TP-LINK ARCHER AX11000
With its black textured cabinet and red accented antennas, the AX11000 has gaming router written all over it. At 7.2 by 11.3 by 11.3 inches (HWD) it’s bigger than the Asus RT-AC5300 gaming router (2.6 by 9.6 by 9.6 inches) and will require a good chuck of dedicated desktop real estate. It sports eight removable non-adjustable high performance antennas and an LED indicator that glows solid white when everything is working properly, glows solid red when the router loses Internet connectivity, and glows solid orange when Wi-Fi is disabled. Overall, it’s a neat look, but if there’s anything negative to say about this wireless router is that it’s going to take up significant real estate wherever you put it. The AX11000 can be controlled using TP-Link’s Tether mobile app or with the web-based console, but the web console offers more control than the mobile app and includes a Game Center dashboard. The console opens to a Home screen with buttons along the top labeled Network Map, Game Center, Internet, Wireless, and Advanced. There’s also a network map that shows you how many clients are connected, and below the map is a panel that displays your Internet details (IP and MAC addresses, connection type) and another panel with SpeedTest gauges that show your Internet upload and download speeds.The Game Center button takes you to a dashboard that is loaded with tools to help you keep your network humming. It has a Network Traffic panel that displays real-time upload and download activity, a Performance panel that displays real-time CPU and memory usage, and a USB panel that shows you the status of connected drives. Below these three panels is a larger Device Priority panel with the names of all connected devices and their real-time data rates. Use this panel to give a device bandwidth priority with the click of a button. On the left side of the screen is a menu that includes tabs for Game Accelerator, Game Protector, Smart Game Assistant, and Game Diagnostics. The Game Accelerator option lets you reduce latency and boost overall game speed for whatever client you select, and the Game Protector option is where you go to configure TP-Link’s HomeCare anti-malware and parental controls. These are the same Trend Micro powered controls that come with TP-Link’s Archer AX6000 router and offer age-specific website filters and lifetime protection against viruses, phishing attacks, ransomware, and other malicious content. Use the Game Diagnostics option to run Ping and Traceroute tests to help identify network problems. Other settings include VPN Server and Port Forwarding settings. The rear panel is home to a bevy of I/O ports. Here you’ll find eight gigabit LAN ports, a 2.5Gb WAN port, a reset button, a power jack, and a power switch. The right side of the router holds a Type A USB 3.0 port and a Type C USB 3.0 port. Under the hood are a 1.8GHz quad-core processor, 1 gigabyte (GB) of RAM, and 512 megabytes (MB) of flash memory. The AX11000 is a 12 stream tri-band router that is capable of reaching (theoretical) data rates of up to 1,148 megabits per second (Mbps) on the 2.4 GHz band and up to 4,804 Mbps on each of the two 5 GHz bands. It employs the latest 802.11ax Wi-Fi 6 technology, including OFDMA (Orthogonal Frequency-Division Multiple Access ),1024 QAM (Quadrature Amplitude Modulation), Target Wake Time, WPA3 encryption, 4X4 MU-MIMO data streaming, beamforming, DFS (Dynamic Frequency Selection), and support for 160MHz channel bandwidth. The Internet button takes you to a screen where you can configure Internet Type and MAC Clone settings, and the Wireless button opens a screen where you can edit SSIDs and passwords, enable/disable OFDMA, enable disable Smart Connect (band steering), and configure guest networking. The Advanced button takes you to a screen where you can tweak advanced wireless and LAN settings and configure things like the firewall, Network Address Translation (NAT) forwarding, and access control. This is also where you can access Administrator settings to view system logs and update the firmware.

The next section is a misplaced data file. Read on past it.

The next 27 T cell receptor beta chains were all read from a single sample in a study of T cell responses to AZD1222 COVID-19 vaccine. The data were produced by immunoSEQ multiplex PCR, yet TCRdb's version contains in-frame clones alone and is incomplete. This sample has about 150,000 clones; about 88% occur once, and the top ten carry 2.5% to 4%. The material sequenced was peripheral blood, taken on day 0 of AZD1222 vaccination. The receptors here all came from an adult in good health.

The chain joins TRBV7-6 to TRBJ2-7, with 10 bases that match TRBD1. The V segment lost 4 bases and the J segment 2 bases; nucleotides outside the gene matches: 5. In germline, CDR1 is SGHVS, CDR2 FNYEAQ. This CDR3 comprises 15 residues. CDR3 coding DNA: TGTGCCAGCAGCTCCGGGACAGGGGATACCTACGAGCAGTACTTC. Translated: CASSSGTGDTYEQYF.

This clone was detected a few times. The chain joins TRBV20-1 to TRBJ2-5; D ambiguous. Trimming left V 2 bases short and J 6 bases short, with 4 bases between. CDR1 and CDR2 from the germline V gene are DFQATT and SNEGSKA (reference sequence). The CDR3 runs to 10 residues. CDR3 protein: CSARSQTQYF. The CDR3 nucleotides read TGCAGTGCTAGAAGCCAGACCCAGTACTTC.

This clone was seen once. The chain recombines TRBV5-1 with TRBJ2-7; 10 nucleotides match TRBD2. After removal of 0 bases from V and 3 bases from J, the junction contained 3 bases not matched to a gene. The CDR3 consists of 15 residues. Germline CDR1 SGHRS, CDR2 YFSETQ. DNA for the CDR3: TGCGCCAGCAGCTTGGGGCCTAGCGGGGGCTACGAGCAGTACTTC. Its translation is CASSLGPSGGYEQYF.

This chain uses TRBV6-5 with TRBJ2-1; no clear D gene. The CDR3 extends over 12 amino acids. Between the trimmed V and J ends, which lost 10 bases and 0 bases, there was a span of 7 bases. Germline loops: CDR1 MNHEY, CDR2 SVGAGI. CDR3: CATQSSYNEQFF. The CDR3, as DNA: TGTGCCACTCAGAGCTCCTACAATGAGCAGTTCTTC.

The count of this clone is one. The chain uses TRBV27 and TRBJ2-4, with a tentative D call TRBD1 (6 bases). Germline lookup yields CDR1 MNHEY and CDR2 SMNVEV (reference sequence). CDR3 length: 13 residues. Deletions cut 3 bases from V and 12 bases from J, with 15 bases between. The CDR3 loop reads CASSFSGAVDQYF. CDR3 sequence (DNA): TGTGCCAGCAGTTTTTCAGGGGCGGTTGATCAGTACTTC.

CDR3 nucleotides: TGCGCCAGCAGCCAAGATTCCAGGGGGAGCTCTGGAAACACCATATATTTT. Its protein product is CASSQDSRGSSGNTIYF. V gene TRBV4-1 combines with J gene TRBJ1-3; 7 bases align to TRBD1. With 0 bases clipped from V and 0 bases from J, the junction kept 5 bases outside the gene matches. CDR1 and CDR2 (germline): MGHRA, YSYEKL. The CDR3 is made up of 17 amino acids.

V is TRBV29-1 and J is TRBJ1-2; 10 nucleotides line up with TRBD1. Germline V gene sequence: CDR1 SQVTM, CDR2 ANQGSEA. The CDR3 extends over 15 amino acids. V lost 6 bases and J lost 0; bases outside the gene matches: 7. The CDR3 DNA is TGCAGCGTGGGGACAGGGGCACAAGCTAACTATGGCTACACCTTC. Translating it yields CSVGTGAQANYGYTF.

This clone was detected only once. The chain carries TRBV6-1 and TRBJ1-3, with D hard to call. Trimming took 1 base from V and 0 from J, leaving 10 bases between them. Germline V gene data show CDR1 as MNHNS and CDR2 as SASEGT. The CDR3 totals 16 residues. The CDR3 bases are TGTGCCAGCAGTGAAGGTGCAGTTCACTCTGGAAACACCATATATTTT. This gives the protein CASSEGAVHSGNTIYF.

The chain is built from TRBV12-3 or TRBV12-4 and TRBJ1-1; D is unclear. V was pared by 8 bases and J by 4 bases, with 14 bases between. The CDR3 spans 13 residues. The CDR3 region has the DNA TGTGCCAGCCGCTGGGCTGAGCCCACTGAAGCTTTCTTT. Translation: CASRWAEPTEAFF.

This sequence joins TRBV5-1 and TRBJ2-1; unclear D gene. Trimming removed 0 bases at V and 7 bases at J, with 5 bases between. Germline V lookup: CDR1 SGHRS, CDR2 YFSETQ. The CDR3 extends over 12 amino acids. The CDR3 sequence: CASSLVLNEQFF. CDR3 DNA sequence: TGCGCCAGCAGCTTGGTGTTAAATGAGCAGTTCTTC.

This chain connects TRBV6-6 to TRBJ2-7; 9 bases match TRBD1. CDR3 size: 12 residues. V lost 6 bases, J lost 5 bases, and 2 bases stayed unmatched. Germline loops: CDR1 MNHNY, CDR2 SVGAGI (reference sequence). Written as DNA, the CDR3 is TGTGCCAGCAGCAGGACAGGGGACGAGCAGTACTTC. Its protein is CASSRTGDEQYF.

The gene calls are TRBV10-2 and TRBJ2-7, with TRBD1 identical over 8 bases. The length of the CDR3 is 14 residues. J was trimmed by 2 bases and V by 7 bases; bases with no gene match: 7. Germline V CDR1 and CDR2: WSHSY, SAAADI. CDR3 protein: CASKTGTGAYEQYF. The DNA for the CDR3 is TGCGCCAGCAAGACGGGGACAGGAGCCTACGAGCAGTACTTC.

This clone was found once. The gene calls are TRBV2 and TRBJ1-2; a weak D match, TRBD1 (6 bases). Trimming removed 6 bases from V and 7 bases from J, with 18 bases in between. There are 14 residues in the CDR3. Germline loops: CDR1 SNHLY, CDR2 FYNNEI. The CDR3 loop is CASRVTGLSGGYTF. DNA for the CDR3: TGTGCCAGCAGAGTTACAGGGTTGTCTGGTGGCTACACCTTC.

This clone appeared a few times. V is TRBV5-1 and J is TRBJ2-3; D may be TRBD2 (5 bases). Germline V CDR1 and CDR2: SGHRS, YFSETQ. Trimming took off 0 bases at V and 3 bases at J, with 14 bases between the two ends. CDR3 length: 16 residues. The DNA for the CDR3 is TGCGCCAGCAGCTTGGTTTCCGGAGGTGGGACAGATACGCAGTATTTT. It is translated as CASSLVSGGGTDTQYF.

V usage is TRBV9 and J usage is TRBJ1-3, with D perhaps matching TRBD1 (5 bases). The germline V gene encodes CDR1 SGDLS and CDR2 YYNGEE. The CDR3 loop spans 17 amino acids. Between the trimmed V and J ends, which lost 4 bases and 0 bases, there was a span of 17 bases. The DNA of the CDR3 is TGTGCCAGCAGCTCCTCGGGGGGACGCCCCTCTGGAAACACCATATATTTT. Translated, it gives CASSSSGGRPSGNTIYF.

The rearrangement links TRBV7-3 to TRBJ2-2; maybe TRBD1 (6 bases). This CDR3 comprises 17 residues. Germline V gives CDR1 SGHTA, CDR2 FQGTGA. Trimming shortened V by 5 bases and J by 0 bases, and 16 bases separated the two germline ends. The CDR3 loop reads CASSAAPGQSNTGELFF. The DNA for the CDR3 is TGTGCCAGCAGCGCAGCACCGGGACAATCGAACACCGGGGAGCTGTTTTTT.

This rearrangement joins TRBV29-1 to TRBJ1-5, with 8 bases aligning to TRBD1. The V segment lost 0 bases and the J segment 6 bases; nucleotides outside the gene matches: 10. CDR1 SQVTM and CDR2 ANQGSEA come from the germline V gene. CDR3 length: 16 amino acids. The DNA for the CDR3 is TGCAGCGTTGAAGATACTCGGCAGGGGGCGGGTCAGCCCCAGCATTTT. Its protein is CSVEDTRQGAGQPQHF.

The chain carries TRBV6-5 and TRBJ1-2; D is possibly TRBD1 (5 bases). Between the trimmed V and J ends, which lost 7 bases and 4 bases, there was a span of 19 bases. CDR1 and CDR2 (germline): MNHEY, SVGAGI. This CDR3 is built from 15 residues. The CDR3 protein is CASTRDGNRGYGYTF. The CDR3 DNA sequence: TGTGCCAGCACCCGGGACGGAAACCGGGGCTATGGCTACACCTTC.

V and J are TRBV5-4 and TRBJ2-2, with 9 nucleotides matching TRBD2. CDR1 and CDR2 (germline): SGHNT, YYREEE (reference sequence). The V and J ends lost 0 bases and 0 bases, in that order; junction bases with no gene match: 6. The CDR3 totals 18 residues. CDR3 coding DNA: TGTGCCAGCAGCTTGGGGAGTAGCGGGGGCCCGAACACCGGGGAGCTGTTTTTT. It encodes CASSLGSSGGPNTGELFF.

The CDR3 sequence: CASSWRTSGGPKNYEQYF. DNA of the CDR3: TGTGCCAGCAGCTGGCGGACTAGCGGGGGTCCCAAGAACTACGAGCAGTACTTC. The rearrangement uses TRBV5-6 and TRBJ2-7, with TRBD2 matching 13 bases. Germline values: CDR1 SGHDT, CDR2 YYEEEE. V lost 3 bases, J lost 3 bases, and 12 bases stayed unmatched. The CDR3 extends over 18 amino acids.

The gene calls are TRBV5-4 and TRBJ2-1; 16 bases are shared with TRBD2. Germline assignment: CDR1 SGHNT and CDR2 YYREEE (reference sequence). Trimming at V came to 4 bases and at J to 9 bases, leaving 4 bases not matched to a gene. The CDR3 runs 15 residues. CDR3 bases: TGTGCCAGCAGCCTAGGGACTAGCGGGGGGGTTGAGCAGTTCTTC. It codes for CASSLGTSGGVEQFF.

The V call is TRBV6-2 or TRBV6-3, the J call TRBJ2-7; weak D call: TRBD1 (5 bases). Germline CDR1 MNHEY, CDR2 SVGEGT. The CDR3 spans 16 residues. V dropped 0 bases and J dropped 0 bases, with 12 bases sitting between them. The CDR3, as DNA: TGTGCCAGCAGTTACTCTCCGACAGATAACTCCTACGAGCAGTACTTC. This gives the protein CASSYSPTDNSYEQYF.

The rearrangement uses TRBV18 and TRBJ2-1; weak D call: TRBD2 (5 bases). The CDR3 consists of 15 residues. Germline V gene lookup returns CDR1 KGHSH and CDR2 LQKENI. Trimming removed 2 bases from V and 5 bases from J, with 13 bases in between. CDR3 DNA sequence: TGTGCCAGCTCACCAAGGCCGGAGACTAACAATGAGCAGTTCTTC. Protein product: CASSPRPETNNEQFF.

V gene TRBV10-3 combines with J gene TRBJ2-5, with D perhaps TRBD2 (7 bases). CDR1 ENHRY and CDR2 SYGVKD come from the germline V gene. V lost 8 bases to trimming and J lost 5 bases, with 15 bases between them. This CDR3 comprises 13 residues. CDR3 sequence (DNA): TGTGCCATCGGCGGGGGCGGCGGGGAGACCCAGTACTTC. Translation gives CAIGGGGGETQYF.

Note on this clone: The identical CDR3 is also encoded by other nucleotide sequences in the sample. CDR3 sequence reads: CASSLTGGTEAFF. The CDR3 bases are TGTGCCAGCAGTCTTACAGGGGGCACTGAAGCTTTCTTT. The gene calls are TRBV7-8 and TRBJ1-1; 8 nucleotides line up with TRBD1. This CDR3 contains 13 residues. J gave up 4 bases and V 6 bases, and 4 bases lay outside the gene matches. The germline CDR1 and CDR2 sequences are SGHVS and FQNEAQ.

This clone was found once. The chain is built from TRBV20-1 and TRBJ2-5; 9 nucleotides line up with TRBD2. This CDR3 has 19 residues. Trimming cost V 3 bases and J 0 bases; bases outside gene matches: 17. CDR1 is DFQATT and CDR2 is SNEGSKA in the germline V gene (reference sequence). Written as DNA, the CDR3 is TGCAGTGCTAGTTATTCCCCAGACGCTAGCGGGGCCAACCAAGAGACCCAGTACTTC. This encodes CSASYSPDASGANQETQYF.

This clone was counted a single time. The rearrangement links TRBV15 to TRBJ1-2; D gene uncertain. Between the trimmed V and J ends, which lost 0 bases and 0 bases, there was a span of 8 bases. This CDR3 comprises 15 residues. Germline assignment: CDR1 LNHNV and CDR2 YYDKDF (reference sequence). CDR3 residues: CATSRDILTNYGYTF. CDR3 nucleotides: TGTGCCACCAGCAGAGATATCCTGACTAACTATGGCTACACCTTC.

Installation and Performance
The TP-Link Archer AX11000 is fairly easy to install using the Tether mobile app or via its web interface. Both methods are quick and painless. We connected the router to our modem and then to our test workstation, powered it up, and typed http://tplinkwifi.net in our web browser’s URL bar. We then created an administrator password, set the time zone, selected Dynamic IP for our connection type, and personalized each band. As a final step, we ran a connection test, upgraded the firmware, created a TP-Link Cloud account, and the installation was complete.The AX11000 earned high marks on our throughput tests. It’s score of 133 Mbps on the 2.4 GHz close proximity (same room) test was faster than the Linksys MR9600 and the Netgear Nighthawk AX12 RAX120 but not quite a speedy as our other Wi-Fi 6 router Editors’ Choice, the Asus RT–AX88U. However, it showed good range performance with a leading score of 67 Mbps on the 30 foot test. Performance on the 5GHz band was also very good. The AX11000’s score of 831 Mbps on the close proximity test was right there with the MR9600 and RAX120 and was 6 percent faster than the RT-AX88U. At 30 feet, the AX11000’s score of 328 Mbps was faster than the MR9600 and the RT-AX88U but couldn’t catch the RAX120, which led with a score of 417 Mbps.